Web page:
Function Repository Resource:

# NumeralRepresentation

Display a representation of an integer in a specified number system

Contributed by: Wolfram|Alpha Math Team
 ResourceFunction["NumeralRepresentation"][n,"system"] displays the integer n in the numeral system specified by the string "system". ResourceFunction["NumeralRepresentation"][n,"system",type] displays the integer n in the numeral system "system", returning output of the specified type.

## Details

Supported numeral systems include "Aegean", "Aztec", "Babylonian", "Cistercian", "Egyptian", "Greek", "Mayan", "Roman" and "Suzhou".
Supported values for type include Interpretation, Graphics and List. Roman numerals can also be returned as a String.
ResourceFunction["NumeralRepresentation"] has the Listable attribute.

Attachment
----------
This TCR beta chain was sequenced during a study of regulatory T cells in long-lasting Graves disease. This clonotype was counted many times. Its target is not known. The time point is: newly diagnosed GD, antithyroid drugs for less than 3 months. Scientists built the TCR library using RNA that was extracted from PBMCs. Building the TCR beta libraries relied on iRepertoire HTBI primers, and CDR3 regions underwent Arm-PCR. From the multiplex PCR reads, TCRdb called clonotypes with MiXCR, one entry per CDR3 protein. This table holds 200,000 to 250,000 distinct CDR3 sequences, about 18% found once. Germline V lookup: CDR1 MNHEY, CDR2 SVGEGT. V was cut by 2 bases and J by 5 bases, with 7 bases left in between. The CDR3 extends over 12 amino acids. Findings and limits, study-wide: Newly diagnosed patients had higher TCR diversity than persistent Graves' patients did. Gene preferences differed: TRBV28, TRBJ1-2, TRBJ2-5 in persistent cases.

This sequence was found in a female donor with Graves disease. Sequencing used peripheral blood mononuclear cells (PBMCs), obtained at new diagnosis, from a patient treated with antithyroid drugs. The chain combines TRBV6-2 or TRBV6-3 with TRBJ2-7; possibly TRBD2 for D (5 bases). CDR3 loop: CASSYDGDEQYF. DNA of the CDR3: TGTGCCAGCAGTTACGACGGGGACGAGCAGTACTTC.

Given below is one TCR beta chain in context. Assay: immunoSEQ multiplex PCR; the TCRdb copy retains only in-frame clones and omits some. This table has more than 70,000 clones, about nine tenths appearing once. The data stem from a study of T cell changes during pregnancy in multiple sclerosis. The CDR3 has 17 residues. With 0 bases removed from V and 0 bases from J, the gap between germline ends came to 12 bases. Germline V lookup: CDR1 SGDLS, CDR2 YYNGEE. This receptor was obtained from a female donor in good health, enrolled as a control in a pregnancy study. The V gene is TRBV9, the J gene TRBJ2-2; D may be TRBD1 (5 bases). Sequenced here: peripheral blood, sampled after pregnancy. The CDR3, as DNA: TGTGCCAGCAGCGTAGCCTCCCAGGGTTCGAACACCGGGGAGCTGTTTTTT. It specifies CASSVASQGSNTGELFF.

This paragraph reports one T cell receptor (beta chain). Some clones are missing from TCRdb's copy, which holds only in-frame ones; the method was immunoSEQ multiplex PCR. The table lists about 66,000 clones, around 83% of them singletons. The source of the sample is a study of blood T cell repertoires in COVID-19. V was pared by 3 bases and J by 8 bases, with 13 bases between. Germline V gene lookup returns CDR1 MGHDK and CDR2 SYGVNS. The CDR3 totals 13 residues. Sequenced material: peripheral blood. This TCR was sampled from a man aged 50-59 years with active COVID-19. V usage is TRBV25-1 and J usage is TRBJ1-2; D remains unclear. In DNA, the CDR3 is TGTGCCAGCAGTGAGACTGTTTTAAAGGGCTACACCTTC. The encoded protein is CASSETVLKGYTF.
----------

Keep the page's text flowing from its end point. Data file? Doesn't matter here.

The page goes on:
ResourceFunction["NumeralRepresentation"] has the same options as Graphics, with the following additions:
 FontColor Black the color of the numerals FontSize Automatic the size of the numerals Spacings 0.5 the spacing between the numerals "NumeralStyle" "Simplified" whether to display the numeral in "Handwritten" or "Simplified" style Tooltip False whether to add tooltips that show the numeral or digit values or names
The option Tooltip can take the values True, False, "PlaceValue", "SymbolValue" or "SymbolName" depending on what should be displayed on mouse hovers.

## Examples

### Basic Examples (2)

Get the representation for 18 in Mayan numerals:

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Get a list of the numerals that represent 1124640 in Egyptian numerals:

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### Scope (4)

By default, numerals are returned as an Interpretation of a Graphics object:

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Returning numerals with Interpretation allows basic computations with the numerals:

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The optional third argument also allows you to return numerals as simple Graphics objects or as a list of Graphics objects: